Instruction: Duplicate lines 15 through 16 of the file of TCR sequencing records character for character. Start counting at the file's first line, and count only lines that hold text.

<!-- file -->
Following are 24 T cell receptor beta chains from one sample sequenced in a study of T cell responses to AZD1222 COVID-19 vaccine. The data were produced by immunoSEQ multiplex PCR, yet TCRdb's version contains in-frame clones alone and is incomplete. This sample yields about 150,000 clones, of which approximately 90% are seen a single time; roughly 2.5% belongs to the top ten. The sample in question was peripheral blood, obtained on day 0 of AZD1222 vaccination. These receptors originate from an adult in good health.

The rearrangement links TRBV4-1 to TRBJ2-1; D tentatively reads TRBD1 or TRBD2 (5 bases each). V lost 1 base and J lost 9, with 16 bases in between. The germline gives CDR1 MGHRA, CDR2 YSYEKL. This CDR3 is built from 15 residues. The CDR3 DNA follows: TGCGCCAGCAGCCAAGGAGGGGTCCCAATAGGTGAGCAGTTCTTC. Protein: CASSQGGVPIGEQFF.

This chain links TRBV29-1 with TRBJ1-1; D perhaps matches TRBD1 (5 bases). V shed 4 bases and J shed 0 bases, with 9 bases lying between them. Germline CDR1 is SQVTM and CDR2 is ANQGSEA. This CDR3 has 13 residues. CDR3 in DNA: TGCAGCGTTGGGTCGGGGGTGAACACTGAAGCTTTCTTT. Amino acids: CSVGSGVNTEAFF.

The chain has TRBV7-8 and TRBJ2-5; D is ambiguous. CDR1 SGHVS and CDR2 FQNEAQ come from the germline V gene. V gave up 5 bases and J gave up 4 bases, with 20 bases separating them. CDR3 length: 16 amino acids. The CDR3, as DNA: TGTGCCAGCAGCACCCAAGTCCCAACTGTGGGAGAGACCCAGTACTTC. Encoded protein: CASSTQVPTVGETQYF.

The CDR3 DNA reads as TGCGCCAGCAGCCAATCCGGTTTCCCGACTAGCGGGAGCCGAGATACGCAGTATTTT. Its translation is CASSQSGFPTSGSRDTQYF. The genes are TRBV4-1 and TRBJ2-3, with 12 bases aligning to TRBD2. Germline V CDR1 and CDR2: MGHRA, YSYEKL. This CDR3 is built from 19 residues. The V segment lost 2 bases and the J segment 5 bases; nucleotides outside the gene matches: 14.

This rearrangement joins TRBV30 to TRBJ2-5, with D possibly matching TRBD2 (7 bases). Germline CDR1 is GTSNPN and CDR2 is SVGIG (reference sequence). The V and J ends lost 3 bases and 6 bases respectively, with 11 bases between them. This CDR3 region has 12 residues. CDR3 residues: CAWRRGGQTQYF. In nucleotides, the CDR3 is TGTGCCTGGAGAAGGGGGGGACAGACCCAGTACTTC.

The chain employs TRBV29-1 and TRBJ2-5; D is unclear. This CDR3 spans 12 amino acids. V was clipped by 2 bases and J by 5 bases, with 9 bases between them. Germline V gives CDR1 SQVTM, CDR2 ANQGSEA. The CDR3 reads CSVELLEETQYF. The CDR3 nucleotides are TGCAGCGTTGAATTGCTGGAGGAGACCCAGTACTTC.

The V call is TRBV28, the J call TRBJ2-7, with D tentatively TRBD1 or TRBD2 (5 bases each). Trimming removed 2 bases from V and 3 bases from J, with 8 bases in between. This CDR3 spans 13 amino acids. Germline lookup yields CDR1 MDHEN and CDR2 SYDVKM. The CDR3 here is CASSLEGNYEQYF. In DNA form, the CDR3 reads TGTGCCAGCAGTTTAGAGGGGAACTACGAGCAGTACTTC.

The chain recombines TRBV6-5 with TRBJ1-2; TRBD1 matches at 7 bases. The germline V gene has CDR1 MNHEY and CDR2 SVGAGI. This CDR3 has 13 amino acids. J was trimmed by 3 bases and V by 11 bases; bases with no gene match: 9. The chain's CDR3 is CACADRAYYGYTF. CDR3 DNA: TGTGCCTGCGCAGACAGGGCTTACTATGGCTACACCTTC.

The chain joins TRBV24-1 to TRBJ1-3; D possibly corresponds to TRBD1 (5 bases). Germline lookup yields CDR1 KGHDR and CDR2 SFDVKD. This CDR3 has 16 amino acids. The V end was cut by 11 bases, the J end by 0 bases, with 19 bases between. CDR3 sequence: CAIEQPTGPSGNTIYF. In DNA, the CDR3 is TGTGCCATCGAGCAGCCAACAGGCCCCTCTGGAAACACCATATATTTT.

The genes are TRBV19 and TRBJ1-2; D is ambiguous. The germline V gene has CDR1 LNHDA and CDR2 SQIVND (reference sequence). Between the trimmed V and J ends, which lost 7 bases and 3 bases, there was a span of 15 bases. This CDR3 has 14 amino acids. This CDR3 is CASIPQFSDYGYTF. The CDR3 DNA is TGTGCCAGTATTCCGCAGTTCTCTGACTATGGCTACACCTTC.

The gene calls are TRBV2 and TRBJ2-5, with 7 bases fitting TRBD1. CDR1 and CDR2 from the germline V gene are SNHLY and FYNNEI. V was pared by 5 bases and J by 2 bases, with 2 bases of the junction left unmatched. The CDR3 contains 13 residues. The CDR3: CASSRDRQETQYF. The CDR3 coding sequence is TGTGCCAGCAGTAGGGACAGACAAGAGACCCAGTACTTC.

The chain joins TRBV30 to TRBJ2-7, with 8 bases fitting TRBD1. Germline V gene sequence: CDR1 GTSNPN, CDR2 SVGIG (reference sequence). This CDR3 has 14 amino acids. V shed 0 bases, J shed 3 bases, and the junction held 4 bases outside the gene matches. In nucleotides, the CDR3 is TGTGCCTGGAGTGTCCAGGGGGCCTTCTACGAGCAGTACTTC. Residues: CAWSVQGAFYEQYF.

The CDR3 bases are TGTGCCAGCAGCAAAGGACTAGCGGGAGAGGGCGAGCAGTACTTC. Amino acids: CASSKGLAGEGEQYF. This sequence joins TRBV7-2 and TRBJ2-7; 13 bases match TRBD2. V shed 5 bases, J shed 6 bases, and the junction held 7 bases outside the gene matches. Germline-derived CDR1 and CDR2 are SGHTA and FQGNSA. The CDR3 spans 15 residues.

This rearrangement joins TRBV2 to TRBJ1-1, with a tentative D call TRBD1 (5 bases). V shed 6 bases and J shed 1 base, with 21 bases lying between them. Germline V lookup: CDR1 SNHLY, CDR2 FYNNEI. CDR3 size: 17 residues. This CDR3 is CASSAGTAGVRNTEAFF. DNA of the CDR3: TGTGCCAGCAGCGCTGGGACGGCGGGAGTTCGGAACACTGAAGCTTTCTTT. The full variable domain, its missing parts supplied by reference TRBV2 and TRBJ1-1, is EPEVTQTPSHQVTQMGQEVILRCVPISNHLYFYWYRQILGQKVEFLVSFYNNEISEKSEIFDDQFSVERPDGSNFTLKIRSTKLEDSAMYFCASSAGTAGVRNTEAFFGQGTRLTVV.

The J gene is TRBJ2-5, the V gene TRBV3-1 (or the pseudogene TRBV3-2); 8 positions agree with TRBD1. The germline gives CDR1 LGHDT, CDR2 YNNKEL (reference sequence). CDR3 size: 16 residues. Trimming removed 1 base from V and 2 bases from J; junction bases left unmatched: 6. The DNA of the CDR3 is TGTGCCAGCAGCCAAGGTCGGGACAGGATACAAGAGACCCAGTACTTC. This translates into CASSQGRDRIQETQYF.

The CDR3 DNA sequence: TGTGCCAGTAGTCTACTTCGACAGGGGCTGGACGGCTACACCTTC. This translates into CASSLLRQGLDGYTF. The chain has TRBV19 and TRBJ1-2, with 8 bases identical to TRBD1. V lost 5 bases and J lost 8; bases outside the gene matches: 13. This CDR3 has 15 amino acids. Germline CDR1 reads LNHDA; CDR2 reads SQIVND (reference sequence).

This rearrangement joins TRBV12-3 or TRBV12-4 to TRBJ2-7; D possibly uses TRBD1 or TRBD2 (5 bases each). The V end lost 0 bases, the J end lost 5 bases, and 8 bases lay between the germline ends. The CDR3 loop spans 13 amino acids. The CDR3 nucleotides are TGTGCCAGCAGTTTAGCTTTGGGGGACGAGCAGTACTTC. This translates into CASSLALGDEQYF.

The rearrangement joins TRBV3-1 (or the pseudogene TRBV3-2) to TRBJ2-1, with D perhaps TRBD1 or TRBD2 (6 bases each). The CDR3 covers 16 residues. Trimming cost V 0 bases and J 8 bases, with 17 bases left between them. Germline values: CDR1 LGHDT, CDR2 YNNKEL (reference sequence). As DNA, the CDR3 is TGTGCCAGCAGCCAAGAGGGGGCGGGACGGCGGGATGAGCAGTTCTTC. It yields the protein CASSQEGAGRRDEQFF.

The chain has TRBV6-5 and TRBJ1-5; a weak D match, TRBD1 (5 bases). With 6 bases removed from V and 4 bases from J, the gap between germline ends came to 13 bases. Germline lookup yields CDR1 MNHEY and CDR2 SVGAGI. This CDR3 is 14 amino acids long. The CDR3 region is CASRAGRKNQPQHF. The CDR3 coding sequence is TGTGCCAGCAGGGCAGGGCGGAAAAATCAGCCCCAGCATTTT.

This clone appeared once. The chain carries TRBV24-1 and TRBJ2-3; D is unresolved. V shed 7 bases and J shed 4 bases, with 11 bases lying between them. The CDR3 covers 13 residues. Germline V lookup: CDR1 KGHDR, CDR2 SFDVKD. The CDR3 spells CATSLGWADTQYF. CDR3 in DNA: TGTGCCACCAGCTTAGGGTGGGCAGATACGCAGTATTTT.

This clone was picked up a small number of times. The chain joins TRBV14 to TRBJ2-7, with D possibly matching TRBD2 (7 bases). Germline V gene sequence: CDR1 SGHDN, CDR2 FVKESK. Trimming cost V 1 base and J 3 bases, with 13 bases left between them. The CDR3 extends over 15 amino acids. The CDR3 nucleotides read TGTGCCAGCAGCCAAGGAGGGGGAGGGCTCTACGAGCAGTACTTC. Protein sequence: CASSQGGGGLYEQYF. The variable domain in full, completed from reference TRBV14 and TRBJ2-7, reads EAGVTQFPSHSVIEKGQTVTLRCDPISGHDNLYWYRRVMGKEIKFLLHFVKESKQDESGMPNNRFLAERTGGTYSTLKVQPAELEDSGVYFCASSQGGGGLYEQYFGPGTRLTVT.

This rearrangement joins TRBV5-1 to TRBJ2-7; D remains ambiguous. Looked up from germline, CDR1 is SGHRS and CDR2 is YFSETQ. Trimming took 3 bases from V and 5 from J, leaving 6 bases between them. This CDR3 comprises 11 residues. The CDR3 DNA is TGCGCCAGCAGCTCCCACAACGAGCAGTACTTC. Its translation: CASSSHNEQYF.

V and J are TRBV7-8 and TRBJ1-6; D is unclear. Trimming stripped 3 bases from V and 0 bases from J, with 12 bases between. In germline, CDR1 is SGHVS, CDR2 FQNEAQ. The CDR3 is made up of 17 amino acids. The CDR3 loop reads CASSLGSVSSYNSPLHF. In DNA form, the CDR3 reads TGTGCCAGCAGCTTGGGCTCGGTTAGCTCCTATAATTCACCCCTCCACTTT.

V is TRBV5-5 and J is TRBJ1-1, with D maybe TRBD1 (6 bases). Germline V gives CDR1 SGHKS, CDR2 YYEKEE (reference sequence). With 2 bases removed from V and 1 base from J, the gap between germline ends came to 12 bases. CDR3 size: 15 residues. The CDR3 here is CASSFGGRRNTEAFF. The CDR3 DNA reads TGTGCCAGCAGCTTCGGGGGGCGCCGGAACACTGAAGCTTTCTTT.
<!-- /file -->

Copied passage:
This rearrangement joins TRBV2 to TRBJ1-1, with a tentative D call TRBD1 (5 bases). V shed 6 bases and J shed 1 base, with 21 bases lying between them. Germline V lookup: CDR1 SNHLY, CDR2 FYNNEI. CDR3 size: 17 residues. This CDR3 is CASSAGTAGVRNTEAFF. DNA of the CDR3: TGTGCCAGCAGCGCTGGGACGGCGGGAGTTCGGAACACTGAAGCTTTCTTT. The full variable domain, its missing parts supplied by reference TRBV2 and TRBJ1-1, is EPEVTQTPSHQVTQMGQEVILRCVPISNHLYFYWYRQILGQKVEFLVSFYNNEISEKSEIFDDQFSVERPDGSNFTLKIRSTKLEDSAMYFCASSAGTAGVRNTEAFFGQGTRLTVV.

The J gene is TRBJ2-5, the V gene TRBV3-1 (or the pseudogene TRBV3-2); 8 positions agree with TRBD1. The germline gives CDR1 LGHDT, CDR2 YNNKEL (reference sequence). CDR3 size: 16 residues. Trimming removed 1 base from V and 2 bases from J; junction bases left unmatched: 6. The DNA of the CDR3 is TGTGCCAGCAGCCAAGGTCGGGACAGGATACAAGAGACCCAGTACTTC. This translates into CASSQGRDRIQETQYF.